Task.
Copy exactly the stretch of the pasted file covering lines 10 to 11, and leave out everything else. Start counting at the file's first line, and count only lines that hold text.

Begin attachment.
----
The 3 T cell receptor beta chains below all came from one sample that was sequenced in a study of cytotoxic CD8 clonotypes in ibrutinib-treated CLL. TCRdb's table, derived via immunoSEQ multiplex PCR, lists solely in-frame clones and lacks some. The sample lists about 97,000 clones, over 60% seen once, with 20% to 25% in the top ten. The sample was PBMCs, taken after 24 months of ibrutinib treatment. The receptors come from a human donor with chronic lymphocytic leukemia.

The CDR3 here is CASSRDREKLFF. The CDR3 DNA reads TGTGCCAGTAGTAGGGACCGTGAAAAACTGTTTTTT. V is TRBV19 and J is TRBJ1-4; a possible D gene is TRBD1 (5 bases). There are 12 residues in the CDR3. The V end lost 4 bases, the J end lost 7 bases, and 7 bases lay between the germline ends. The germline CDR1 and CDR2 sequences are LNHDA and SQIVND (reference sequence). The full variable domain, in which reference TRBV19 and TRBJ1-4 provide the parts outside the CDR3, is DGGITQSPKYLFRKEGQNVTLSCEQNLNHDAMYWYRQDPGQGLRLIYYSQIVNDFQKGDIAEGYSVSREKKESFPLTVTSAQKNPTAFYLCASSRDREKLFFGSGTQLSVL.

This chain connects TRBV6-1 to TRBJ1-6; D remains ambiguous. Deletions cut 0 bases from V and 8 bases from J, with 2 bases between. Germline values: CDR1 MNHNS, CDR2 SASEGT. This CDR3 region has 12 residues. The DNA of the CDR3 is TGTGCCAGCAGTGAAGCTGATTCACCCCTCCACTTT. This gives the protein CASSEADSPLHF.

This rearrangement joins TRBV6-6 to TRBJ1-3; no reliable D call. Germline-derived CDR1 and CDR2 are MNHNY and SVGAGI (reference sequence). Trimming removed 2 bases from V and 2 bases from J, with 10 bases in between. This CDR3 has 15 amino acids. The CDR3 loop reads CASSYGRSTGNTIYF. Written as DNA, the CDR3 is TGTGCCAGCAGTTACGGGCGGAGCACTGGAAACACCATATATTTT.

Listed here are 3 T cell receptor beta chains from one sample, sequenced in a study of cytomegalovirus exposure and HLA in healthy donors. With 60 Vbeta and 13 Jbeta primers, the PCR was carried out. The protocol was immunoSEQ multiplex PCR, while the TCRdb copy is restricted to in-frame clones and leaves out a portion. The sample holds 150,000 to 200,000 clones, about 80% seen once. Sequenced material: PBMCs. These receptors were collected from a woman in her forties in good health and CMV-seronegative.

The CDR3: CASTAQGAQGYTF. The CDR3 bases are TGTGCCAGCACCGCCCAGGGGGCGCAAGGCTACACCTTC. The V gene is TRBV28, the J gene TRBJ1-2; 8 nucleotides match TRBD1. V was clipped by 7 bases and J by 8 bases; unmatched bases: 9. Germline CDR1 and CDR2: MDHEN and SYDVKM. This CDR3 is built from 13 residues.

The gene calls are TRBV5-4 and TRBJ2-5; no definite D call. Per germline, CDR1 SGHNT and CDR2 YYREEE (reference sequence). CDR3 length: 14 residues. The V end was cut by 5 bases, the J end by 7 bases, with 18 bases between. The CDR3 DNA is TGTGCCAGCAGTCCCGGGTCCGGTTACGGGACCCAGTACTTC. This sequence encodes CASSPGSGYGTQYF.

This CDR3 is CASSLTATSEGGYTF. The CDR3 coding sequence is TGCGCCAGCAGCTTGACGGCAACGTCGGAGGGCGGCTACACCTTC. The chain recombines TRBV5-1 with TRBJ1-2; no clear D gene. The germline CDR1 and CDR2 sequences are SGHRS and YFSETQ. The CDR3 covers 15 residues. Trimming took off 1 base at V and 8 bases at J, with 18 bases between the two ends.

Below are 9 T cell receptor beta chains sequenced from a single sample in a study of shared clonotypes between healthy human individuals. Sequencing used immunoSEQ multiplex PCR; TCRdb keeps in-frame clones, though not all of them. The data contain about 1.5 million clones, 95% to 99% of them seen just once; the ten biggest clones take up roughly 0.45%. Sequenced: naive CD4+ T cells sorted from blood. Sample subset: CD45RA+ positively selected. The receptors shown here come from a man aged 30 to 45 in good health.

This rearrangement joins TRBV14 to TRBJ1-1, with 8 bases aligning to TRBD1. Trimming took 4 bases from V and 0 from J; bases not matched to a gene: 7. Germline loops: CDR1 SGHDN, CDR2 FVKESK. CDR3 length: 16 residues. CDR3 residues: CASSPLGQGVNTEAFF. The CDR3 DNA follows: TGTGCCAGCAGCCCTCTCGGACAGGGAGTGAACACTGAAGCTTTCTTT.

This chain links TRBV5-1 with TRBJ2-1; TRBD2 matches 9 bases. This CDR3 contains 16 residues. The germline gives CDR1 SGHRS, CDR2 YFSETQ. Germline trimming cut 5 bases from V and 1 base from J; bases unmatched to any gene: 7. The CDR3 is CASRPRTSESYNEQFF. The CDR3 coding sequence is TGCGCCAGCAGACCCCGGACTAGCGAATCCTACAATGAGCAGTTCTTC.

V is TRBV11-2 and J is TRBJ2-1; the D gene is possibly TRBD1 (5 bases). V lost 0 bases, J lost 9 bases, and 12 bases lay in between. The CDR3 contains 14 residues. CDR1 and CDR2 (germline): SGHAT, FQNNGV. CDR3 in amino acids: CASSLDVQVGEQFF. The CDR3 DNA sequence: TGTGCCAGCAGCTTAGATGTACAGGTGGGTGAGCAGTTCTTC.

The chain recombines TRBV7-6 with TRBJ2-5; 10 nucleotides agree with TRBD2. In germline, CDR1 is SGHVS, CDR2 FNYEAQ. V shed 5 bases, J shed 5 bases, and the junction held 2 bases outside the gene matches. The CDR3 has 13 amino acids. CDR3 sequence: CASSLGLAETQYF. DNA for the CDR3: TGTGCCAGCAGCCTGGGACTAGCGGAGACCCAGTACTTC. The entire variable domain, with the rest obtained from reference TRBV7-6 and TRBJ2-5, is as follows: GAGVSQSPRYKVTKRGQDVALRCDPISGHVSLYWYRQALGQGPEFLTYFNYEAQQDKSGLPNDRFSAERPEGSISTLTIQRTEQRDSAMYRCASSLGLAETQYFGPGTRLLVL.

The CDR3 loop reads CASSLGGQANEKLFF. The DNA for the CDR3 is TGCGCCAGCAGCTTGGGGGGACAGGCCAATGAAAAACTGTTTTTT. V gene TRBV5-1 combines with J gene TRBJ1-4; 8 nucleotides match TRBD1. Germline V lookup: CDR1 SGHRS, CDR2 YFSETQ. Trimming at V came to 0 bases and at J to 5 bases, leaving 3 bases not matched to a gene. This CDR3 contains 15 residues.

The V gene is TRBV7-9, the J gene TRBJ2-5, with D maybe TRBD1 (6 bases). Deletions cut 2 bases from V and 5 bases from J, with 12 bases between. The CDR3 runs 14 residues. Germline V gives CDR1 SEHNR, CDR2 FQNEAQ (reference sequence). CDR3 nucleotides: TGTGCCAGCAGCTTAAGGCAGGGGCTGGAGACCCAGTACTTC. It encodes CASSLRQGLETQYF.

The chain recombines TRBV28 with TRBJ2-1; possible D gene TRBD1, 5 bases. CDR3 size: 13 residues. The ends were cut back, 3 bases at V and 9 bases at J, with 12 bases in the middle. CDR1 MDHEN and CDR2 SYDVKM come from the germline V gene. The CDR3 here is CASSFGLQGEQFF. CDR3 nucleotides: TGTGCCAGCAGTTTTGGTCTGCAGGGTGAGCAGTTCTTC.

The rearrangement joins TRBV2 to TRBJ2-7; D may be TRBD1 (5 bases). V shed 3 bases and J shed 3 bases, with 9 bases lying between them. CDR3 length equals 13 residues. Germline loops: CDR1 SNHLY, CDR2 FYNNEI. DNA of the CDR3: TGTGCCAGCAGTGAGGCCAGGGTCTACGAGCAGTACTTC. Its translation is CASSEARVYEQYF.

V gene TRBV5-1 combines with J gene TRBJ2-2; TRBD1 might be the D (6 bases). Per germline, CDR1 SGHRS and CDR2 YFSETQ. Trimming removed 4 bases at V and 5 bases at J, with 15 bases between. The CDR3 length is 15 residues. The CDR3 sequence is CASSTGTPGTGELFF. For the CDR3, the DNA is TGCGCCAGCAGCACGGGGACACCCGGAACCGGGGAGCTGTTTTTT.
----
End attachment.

This rearrangement joins TRBV14 to TRBJ1-1, with 8 bases aligning to TRBD1. Trimming took 4 bases from V and 0 from J; bases not matched to a gene: 7. Germline loops: CDR1 SGHDN, CDR2 FVKESK. CDR3 length: 16 residues. CDR3 residues: CASSPLGQGVNTEAFF. The CDR3 DNA follows: TGTGCCAGCAGCCCTCTCGGACAGGGAGTGAACACTGAAGCTTTCTTT.

This chain links TRBV5-1 with TRBJ2-1; TRBD2 matches 9 bases. This CDR3 contains 16 residues. The germline gives CDR1 SGHRS, CDR2 YFSETQ. Germline trimming cut 5 bases from V and 1 base from J; bases unmatched to any gene: 7. The CDR3 is CASRPRTSESYNEQFF. The CDR3 coding sequence is TGCGCCAGCAGACCCCGGACTAGCGAATCCTACAATGAGCAGTTCTTC.